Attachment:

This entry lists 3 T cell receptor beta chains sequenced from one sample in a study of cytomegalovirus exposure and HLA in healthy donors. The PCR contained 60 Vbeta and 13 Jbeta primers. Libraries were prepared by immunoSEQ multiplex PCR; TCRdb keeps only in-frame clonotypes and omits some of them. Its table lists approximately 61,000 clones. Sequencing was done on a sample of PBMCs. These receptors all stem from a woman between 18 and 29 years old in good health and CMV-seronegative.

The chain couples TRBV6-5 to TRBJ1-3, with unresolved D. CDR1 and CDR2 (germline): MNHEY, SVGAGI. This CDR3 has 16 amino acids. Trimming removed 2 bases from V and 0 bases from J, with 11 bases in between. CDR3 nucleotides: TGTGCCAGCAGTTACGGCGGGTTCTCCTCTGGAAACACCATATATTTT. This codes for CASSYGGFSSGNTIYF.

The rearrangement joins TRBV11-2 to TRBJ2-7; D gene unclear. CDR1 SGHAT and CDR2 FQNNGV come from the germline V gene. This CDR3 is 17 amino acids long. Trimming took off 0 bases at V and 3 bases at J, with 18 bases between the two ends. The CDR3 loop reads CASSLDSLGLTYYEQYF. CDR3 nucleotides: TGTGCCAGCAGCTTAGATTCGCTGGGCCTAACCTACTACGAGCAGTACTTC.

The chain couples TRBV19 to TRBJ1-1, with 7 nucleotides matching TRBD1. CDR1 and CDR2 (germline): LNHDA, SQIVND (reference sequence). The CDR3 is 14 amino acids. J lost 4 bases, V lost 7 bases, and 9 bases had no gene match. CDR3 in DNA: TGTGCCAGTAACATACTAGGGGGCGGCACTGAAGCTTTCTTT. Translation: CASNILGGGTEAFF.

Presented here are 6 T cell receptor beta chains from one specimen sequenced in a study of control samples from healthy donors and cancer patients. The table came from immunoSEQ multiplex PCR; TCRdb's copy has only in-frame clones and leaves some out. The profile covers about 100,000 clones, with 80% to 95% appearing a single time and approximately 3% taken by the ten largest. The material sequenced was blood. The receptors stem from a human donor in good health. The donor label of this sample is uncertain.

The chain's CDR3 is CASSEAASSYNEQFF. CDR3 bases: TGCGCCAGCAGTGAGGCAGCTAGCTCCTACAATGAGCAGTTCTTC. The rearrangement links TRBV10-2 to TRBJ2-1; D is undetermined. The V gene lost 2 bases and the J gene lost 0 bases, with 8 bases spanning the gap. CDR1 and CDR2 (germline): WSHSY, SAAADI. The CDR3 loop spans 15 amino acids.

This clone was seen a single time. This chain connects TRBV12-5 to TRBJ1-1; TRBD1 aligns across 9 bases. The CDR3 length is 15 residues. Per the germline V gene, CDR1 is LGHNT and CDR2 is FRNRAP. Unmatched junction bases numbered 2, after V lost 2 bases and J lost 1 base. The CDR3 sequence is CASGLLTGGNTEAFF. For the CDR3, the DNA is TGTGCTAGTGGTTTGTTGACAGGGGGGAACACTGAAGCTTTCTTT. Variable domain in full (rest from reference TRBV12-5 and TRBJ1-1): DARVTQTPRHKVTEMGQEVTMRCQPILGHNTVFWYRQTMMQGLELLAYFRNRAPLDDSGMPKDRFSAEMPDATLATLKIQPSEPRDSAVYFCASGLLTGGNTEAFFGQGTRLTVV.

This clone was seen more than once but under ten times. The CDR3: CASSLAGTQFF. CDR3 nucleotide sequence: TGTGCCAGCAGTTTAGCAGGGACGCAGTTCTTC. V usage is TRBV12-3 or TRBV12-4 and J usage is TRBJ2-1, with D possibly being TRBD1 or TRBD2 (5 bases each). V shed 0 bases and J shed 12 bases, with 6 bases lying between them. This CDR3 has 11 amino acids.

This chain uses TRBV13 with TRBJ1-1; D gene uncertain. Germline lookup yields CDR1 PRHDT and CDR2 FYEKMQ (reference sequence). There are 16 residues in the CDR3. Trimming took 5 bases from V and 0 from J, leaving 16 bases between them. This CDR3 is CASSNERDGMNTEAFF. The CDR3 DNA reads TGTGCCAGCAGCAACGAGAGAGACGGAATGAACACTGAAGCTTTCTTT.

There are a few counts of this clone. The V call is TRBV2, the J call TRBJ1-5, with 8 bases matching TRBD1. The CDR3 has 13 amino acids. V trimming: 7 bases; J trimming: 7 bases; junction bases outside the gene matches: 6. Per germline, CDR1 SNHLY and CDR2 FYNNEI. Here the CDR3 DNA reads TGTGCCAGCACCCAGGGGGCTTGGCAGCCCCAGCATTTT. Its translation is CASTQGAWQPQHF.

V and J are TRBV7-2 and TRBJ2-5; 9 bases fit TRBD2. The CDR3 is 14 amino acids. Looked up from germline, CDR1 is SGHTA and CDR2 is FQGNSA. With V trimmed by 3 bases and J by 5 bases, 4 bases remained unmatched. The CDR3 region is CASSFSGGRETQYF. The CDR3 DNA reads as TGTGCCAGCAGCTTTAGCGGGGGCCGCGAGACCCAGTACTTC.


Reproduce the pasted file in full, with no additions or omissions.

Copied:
This entry lists 3 T cell receptor beta chains sequenced from one sample in a study of cytomegalovirus exposure and HLA in healthy donors. The PCR contained 60 Vbeta and 13 Jbeta primers. Libraries were prepared by immunoSEQ multiplex PCR; TCRdb keeps only in-frame clonotypes and omits some of them. Its table lists approximately 61,000 clones. Sequencing was done on a sample of PBMCs. These receptors all stem from a woman between 18 and 29 years old in good health and CMV-seronegative.

The chain couples TRBV6-5 to TRBJ1-3, with unresolved D. CDR1 and CDR2 (germline): MNHEY, SVGAGI. This CDR3 has 16 amino acids. Trimming removed 2 bases from V and 0 bases from J, with 11 bases in between. CDR3 nucleotides: TGTGCCAGCAGTTACGGCGGGTTCTCCTCTGGAAACACCATATATTTT. This codes for CASSYGGFSSGNTIYF.

The rearrangement joins TRBV11-2 to TRBJ2-7; D gene unclear. CDR1 SGHAT and CDR2 FQNNGV come from the germline V gene. This CDR3 is 17 amino acids long. Trimming took off 0 bases at V and 3 bases at J, with 18 bases between the two ends. The CDR3 loop reads CASSLDSLGLTYYEQYF. CDR3 nucleotides: TGTGCCAGCAGCTTAGATTCGCTGGGCCTAACCTACTACGAGCAGTACTTC.

The chain couples TRBV19 to TRBJ1-1, with 7 nucleotides matching TRBD1. CDR1 and CDR2 (germline): LNHDA, SQIVND (reference sequence). The CDR3 is 14 amino acids. J lost 4 bases, V lost 7 bases, and 9 bases had no gene match. CDR3 in DNA: TGTGCCAGTAACATACTAGGGGGCGGCACTGAAGCTTTCTTT. Translation: CASNILGGGTEAFF.

Presented here are 6 T cell receptor beta chains from one specimen sequenced in a study of control samples from healthy donors and cancer patients. The table came from immunoSEQ multiplex PCR; TCRdb's copy has only in-frame clones and leaves some out. The profile covers about 100,000 clones, with 80% to 95% appearing a single time and approximately 3% taken by the ten largest. The material sequenced was blood. The receptors stem from a human donor in good health. The donor label of this sample is uncertain.

The chain's CDR3 is CASSEAASSYNEQFF. CDR3 bases: TGCGCCAGCAGTGAGGCAGCTAGCTCCTACAATGAGCAGTTCTTC. The rearrangement links TRBV10-2 to TRBJ2-1; D is undetermined. The V gene lost 2 bases and the J gene lost 0 bases, with 8 bases spanning the gap. CDR1 and CDR2 (germline): WSHSY, SAAADI. The CDR3 loop spans 15 amino acids.

This clone was seen a single time. This chain connects TRBV12-5 to TRBJ1-1; TRBD1 aligns across 9 bases. The CDR3 length is 15 residues. Per the germline V gene, CDR1 is LGHNT and CDR2 is FRNRAP. Unmatched junction bases numbered 2, after V lost 2 bases and J lost 1 base. The CDR3 sequence is CASGLLTGGNTEAFF. For the CDR3, the DNA is TGTGCTAGTGGTTTGTTGACAGGGGGGAACACTGAAGCTTTCTTT. Variable domain in full (rest from reference TRBV12-5 and TRBJ1-1): DARVTQTPRHKVTEMGQEVTMRCQPILGHNTVFWYRQTMMQGLELLAYFRNRAPLDDSGMPKDRFSAEMPDATLATLKIQPSEPRDSAVYFCASGLLTGGNTEAFFGQGTRLTVV.

This clone was seen more than once but under ten times. The CDR3: CASSLAGTQFF. CDR3 nucleotide sequence: TGTGCCAGCAGTTTAGCAGGGACGCAGTTCTTC. V usage is TRBV12-3 or TRBV12-4 and J usage is TRBJ2-1, with D possibly being TRBD1 or TRBD2 (5 bases each). V shed 0 bases and J shed 12 bases, with 6 bases lying between them. This CDR3 has 11 amino acids.

This chain uses TRBV13 with TRBJ1-1; D gene uncertain. Germline lookup yields CDR1 PRHDT and CDR2 FYEKMQ (reference sequence). There are 16 residues in the CDR3. Trimming took 5 bases from V and 0 from J, leaving 16 bases between them. This CDR3 is CASSNERDGMNTEAFF. The CDR3 DNA reads TGTGCCAGCAGCAACGAGAGAGACGGAATGAACACTGAAGCTTTCTTT.

There are a few counts of this clone. The V call is TRBV2, the J call TRBJ1-5, with 8 bases matching TRBD1. The CDR3 has 13 amino acids. V trimming: 7 bases; J trimming: 7 bases; junction bases outside the gene matches: 6. Per germline, CDR1 SNHLY and CDR2 FYNNEI. Here the CDR3 DNA reads TGTGCCAGCACCCAGGGGGCTTGGCAGCCCCAGCATTTT. Its translation is CASTQGAWQPQHF.

V and J are TRBV7-2 and TRBJ2-5; 9 bases fit TRBD2. The CDR3 is 14 amino acids. Looked up from germline, CDR1 is SGHTA and CDR2 is FQGNSA. With V trimmed by 3 bases and J by 5 bases, 4 bases remained unmatched. The CDR3 region is CASSFSGGRETQYF. The CDR3 DNA reads as TGTGCCAGCAGCTTTAGCGGGGGCCGCGAGACCCAGTACTTC.